V for Vendetta

V for Vendetta

V for Vendetta Book 1, Chapter 8 Summary & Analysis

Summary
Analysis
At the “Ear” headquarters, Heyer and his colleagues eavesdrop on conversations throughout London. They note darkly that Bishop Lilliman at Westminster likes to have a “children’s night” on Sunday. Heyer listens to recordings of Bishop Lilliman’s room. He hears loud music, beneath which he can detect a voice: someone saying that he has come to do the “devil’s work.” The voice—a man’s, and not Lilliman’s—says that Lilliman can call him “V.” Heyer quickly realizes that Lilliman is in danger, and alerts Finch and Almond to send men to Westminster.
We’re given another reminder that Bishop Lilliman’s fondness for having sex with children is well known in England: Heyer has actually listened to Lilliman rape children before. It’s not clear if V is aware that he’s being listened to, but it seems likely, since nearly everything is under surveillance at all times. He spreads fear with his very confidence.
Themes
Freedom and Anarchy Theme Icon
Bigotry Theme Icon
The Power of Symbols Theme Icon
Vendettas, Revenge, and the Personal Theme Icon
Fatherhood, Mentorship, and the State Theme Icon
When Finch and his men arrive at Bishop Lilliman’s home, it is the morning of December 21, 1997. Inside, they find another “V” carved onto the walls. Finch notices a rose, identical to the one left for Lewis Prothero. As Finch inspects the building, Dominic informs him that the music V was playing was Beethoven’s 5th Symphony.
Finch begins to get a sense for V’s style of murder. He’s theatrical, and loves to leave clues behind: Beethoven’s music, roses, etc. It’s as if V is trying to tell Finch who he is, without actually giving away anything about himself—and also to remind him of the kind of culture and beauty suppressed by the regime.
Themes
Freedom and Anarchy Theme Icon
The Power of Symbols Theme Icon
Vendettas, Revenge, and the Personal Theme Icon
Finch tries to reconstruct what happened the night before. Bishop Lilliman was alone in his room with a prostitute—probably an accomplice of V’s, Finch guesses, since she’s nowhere to be found. Late in the night, Dennis went into Bishop Lilliman’s room to check on him. V must have turned out the lights, Finch realizes. Although Dennis had a gun, V was able to disarm him and, it’s implied, kill him.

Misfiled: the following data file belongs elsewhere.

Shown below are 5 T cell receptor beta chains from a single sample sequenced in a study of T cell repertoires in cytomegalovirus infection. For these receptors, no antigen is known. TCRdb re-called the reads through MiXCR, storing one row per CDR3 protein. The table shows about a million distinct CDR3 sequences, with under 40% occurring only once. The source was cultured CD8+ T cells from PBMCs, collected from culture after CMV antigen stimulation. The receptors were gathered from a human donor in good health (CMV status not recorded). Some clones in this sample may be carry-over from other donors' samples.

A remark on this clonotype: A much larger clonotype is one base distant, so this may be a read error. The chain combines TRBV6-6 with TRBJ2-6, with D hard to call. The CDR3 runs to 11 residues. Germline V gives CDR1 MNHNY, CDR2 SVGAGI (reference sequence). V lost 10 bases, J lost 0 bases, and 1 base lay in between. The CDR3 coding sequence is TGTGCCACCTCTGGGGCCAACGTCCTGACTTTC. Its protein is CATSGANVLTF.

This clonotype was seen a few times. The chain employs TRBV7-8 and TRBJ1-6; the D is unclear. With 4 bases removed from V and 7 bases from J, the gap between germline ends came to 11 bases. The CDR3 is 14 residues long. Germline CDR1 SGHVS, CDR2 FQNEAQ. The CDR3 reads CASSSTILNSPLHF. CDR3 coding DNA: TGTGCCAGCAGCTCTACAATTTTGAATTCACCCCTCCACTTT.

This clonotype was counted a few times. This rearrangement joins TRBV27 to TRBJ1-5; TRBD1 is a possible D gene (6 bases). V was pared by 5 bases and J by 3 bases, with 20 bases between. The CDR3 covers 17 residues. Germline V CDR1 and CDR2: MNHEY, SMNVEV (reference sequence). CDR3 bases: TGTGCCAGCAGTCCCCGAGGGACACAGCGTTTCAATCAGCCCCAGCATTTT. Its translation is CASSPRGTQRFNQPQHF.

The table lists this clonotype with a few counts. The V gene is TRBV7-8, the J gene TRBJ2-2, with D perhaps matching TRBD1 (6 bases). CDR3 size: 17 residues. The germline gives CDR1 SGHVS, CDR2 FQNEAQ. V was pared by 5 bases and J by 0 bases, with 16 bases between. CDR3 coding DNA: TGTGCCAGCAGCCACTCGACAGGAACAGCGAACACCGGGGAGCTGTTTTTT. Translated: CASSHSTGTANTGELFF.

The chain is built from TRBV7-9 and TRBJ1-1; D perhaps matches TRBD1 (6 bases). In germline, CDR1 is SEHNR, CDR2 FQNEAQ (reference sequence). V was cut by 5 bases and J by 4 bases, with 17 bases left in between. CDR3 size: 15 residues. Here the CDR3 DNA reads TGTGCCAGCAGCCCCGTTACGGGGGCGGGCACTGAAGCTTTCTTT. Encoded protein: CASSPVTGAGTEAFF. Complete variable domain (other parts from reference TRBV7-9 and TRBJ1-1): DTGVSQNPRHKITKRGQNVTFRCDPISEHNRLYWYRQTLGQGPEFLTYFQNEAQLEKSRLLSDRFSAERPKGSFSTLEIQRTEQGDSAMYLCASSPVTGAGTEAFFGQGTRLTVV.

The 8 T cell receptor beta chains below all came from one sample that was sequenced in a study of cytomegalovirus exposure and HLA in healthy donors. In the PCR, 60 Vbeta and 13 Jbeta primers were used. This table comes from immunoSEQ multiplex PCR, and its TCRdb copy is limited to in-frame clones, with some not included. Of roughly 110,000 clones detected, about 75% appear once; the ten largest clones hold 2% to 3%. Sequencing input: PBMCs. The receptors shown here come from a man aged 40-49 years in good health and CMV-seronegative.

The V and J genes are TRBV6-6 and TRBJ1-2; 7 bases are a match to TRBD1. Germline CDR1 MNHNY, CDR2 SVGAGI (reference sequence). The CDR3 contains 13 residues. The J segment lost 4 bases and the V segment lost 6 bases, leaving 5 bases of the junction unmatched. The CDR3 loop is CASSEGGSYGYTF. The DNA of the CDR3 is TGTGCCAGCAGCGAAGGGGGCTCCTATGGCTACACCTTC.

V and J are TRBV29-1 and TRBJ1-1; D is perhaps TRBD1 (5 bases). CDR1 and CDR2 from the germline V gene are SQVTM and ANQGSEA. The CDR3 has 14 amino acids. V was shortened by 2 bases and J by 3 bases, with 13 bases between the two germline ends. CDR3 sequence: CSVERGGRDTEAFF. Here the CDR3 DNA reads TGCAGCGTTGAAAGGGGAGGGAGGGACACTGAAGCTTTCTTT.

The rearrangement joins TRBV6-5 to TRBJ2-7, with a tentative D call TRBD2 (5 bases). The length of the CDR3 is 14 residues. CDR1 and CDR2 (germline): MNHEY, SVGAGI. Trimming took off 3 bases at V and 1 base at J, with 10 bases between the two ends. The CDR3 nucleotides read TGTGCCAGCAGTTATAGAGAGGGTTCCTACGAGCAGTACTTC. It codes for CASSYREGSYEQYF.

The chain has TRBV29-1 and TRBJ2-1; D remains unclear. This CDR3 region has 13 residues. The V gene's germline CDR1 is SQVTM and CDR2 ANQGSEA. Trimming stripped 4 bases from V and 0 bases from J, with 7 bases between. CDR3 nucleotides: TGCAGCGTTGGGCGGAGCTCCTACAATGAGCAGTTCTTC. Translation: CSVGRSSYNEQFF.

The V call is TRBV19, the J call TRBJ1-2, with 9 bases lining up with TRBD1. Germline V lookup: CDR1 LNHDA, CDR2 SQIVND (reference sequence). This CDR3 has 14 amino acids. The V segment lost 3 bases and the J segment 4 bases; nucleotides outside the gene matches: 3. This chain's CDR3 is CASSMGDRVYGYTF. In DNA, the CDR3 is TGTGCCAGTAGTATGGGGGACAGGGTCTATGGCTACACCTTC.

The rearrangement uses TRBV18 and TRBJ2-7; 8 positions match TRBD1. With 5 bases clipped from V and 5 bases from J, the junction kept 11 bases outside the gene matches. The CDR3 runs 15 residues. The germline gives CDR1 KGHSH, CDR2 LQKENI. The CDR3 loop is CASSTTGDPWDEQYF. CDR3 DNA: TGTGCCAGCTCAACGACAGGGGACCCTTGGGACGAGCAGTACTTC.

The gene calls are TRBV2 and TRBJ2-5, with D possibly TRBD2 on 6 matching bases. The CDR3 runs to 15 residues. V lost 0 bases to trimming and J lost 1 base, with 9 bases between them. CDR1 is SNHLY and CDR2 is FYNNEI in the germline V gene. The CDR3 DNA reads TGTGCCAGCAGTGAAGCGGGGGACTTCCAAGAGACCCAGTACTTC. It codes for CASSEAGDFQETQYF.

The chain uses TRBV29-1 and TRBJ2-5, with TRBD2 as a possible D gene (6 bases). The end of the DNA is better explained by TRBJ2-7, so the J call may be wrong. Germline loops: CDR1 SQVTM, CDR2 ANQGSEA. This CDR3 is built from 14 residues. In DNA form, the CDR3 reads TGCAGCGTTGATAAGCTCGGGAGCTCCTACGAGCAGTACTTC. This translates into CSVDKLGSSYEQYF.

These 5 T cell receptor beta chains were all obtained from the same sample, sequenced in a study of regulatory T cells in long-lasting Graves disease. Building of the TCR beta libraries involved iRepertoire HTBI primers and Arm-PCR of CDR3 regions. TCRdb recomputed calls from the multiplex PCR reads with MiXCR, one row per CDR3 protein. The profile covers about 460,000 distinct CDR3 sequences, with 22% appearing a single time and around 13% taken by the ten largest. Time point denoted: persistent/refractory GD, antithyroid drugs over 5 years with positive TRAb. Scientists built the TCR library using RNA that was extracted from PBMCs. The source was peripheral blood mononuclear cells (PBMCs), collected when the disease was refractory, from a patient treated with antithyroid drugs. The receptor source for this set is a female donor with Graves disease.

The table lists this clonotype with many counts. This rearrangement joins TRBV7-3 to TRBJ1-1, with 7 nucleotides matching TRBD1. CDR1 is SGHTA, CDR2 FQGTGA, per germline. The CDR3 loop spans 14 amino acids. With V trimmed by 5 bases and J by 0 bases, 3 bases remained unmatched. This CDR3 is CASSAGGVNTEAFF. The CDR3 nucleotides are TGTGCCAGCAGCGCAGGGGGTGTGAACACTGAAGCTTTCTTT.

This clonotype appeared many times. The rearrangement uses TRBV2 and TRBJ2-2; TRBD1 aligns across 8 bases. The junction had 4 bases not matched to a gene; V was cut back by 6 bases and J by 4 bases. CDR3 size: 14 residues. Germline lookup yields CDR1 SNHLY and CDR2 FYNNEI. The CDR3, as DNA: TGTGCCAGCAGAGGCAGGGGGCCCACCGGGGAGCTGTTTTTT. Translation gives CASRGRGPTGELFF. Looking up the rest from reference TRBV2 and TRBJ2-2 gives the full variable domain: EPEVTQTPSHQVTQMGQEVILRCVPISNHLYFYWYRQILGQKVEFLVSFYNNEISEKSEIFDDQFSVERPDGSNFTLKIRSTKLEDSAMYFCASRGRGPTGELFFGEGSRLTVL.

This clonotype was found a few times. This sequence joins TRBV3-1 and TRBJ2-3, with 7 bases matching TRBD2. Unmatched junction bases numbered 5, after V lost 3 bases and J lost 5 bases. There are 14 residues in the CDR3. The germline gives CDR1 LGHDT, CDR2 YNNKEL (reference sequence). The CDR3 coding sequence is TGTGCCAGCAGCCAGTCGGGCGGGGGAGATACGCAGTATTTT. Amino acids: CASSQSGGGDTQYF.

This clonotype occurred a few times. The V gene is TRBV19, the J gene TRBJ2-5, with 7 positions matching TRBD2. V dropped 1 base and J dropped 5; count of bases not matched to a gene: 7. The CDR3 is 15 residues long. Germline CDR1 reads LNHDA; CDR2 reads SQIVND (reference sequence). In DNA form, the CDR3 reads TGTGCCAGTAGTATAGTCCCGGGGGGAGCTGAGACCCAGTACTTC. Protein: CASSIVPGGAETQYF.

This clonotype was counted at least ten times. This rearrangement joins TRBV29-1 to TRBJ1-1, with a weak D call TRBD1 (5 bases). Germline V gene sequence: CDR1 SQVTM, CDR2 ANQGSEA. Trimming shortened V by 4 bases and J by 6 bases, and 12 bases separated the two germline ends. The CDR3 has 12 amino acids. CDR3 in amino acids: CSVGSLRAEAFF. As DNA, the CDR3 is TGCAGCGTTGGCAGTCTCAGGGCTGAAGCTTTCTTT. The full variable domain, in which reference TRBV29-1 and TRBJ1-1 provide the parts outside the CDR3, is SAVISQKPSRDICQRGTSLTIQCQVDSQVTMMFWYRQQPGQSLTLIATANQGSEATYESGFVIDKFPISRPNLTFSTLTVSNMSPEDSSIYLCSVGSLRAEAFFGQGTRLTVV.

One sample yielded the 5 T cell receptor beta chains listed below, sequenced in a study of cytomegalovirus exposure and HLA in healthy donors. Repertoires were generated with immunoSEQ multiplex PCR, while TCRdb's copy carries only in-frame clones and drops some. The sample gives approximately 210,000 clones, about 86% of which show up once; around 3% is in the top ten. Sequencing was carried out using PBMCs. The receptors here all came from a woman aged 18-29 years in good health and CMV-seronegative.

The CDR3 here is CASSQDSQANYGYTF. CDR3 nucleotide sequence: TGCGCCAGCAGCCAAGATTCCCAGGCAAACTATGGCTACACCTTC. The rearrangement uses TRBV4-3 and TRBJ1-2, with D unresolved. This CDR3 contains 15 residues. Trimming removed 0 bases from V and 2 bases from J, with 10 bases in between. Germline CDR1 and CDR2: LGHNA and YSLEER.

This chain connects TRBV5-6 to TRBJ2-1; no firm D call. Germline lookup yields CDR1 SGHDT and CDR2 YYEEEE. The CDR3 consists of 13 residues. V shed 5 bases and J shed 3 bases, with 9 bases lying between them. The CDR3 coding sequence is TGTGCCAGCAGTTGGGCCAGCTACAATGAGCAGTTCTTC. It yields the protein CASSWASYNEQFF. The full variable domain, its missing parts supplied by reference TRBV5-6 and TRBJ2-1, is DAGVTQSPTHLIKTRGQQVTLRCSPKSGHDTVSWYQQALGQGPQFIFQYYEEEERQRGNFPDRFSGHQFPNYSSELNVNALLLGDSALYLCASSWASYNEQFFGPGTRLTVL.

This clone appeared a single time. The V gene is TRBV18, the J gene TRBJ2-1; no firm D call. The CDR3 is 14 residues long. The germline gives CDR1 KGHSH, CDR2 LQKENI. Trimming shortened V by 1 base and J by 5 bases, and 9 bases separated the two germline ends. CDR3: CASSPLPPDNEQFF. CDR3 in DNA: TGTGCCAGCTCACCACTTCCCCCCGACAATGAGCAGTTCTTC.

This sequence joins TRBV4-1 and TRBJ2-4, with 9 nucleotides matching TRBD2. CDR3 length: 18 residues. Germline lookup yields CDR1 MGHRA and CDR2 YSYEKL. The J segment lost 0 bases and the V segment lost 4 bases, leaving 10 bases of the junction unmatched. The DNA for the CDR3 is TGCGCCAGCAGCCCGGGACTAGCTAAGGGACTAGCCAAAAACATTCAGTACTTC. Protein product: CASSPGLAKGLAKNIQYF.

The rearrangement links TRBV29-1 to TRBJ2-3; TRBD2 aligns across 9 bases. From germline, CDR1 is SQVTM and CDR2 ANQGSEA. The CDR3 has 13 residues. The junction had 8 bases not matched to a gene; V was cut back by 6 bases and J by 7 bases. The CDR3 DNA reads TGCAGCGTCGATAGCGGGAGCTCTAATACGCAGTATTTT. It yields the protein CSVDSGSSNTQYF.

Based on V’s clues, and the recordings from Heyer, Finch is able to deduce that V had an accomplice (whom we know to be Evey), and that he disarmed Dennis easily. Finch too seems well aware of Lilliman’s pedophilia.
Themes
Freedom and Anarchy Theme Icon
Bigotry Theme Icon
The Power of Symbols Theme Icon
Vendettas, Revenge, and the Personal Theme Icon
Alone with Bishop Lilliman, V offered him the chance to take communion. V gave Bishop Lilliman a communion “wafer,” which turned out to be cyanide and killed him instantly. After completing the autopsy on Lilliman, Finch learns that the Bishop’s bodyguards were killed by a quick, powerful wound, almost as if V punched through their bodies with his fingers. Disturbed, Finch takes V’s rose—another Violet Carson—to his assistant, Delia, and asks her to research where it could have come from.
The manner of Lilliman’s death is ironically appropriate. V gives Lilliman a poisoned wafer—an apt symbol of Lilliman’s brand of Christian hypocrisy. Although Christianity teaches that the wafer will transform (or transubstantiate) into the body of Christ, V’s poisoned wafer “remains” cyanide, killing Lilliman instead of filling him with religious ecstasy.
Themes
Freedom and Anarchy Theme Icon
The Power of Symbols Theme Icon
Vendettas, Revenge, and the Personal Theme Icon
Get the entire V for Vendetta LitChart as a printable PDF.
V for vendetta.pdf.medium